Ethiopians yearn for religious experience
BY MICHAEL SWAN, THE CATHOLIC REGISTER
ADDIS ABABA, ETHIOPIA – Ethiopia is not like the rest of Africa. Just ask an Ethiopian.
Ethiopians cook the hottest food in Africa, endure the coldest rainy season, speak the most languages and brag they have no significant history of being anyone’s colony. The Italians moved in and called themselves colonial masters for six years, but most Ethiopians were barely aware of their presence in the late 1930s.
This was never a mission country. Christianity was introduced in the first century and its rulers declared the Ethiopian empire officially Christian early in the fourth century. The country is still almost two-thirds Christian.
Christians have lived side by side and at peace with Muslims since Mohammed and a few dozen of his followers fled persecution in Mecca and found refuge under the Christian emperor of the Kingdom of Aksum. Today Muslims are a third of the population and Harar is still one of the four pilgrimage cities of Islam.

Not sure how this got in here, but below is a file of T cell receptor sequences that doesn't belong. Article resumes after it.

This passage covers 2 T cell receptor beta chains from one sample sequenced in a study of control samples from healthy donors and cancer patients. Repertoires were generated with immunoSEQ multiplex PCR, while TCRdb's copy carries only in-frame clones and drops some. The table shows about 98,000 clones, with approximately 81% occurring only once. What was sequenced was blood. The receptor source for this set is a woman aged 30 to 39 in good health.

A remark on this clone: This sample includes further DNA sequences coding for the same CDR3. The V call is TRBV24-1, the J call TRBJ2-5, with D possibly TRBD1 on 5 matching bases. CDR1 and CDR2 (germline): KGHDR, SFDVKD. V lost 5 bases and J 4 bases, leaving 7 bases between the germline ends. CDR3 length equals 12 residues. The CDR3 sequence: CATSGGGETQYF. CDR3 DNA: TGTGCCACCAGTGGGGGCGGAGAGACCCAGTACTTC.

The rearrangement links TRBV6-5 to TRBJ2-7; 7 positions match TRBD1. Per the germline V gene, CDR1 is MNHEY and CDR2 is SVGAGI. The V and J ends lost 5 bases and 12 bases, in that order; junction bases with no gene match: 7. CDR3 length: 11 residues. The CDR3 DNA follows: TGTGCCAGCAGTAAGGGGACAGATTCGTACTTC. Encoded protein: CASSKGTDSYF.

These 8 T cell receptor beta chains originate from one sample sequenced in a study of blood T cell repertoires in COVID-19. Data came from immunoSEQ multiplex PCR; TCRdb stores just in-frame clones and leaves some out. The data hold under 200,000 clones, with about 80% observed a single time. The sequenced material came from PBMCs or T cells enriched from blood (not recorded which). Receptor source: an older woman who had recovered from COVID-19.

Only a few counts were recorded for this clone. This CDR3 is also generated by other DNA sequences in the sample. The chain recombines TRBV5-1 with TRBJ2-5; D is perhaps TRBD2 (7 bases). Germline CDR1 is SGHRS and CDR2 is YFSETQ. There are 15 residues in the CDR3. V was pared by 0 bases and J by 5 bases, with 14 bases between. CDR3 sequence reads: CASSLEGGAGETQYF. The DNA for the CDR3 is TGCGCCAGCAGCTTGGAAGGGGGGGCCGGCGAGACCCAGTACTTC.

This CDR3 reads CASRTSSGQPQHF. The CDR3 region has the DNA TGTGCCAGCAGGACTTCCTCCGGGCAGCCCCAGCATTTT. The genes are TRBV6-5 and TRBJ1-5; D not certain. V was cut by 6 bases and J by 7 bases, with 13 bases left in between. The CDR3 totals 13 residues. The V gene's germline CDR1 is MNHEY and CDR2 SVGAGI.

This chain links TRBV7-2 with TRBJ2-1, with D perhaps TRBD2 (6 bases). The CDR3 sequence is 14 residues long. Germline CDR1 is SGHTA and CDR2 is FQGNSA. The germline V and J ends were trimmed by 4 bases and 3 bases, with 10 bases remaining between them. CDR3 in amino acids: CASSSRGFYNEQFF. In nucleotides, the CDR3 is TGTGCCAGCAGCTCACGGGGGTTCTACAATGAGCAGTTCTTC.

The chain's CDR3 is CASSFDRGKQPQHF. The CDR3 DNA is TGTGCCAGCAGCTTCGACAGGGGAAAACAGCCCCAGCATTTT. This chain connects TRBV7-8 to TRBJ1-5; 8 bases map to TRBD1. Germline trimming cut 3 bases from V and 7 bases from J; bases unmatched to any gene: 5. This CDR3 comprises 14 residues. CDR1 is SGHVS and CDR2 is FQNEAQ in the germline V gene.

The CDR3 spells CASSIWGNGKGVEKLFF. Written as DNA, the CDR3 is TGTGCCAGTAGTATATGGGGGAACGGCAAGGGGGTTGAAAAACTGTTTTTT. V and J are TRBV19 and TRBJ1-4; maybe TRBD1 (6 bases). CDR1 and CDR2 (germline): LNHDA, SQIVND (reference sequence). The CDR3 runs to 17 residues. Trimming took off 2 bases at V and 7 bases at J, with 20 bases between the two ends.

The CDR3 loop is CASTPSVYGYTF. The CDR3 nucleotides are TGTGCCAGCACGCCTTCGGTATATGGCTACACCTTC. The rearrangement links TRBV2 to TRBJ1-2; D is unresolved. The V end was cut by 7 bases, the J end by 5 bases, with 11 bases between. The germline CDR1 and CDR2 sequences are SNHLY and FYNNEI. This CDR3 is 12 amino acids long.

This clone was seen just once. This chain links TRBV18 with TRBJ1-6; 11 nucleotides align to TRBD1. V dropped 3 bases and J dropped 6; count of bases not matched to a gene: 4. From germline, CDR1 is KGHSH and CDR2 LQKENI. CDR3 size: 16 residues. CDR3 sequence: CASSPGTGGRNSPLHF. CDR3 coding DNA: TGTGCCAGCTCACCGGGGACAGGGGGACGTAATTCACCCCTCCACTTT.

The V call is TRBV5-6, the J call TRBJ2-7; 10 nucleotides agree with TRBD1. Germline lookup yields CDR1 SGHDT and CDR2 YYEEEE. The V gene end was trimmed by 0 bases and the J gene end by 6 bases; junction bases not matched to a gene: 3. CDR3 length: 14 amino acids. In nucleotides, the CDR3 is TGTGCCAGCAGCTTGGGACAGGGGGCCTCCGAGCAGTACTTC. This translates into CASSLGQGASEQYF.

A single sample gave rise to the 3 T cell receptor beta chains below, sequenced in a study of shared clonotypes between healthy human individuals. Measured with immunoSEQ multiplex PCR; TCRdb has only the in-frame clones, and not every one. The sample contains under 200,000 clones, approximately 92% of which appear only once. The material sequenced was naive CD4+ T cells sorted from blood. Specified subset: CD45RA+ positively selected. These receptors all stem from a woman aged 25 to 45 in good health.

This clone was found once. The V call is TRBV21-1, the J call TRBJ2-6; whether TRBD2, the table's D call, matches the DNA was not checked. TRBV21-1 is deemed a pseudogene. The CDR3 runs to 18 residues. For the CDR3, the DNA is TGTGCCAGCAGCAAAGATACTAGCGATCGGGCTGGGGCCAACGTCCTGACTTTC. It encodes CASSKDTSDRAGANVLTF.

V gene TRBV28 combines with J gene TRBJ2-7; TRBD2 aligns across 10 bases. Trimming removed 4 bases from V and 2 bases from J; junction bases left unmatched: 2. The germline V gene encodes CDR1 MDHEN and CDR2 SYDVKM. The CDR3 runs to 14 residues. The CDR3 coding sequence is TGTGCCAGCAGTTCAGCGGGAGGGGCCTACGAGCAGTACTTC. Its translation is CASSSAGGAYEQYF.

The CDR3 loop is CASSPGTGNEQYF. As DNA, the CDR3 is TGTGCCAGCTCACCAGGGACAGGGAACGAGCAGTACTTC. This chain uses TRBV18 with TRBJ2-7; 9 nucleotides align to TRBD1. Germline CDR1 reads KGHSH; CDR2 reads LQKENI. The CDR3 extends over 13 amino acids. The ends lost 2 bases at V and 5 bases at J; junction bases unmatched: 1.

Catholics are a tiny part of the mix — 0.8 per cent of the population, just over 800,000 people. Capuchin Franciscan Father Tilaye Alemeshet, rector of Addis Ababa’s Catholic seminary, is an expert in the Ethiopian Eastern rite liturgy and is well aware of the huge numbers in the corresponding Orthodox Church — 40 million Orthodox Christians, 700,000 clergy in the Ethiopian Orthodox Tewahido Church. But numbers are not his measure of success.
“Our goal is not increasing our number or competing with other communities. We want to really serve any human person here. And we do it in different ways,” he said. “As long as we work for the Kingdom of God, our wish is that people will see our work and our service and give glory to God.”
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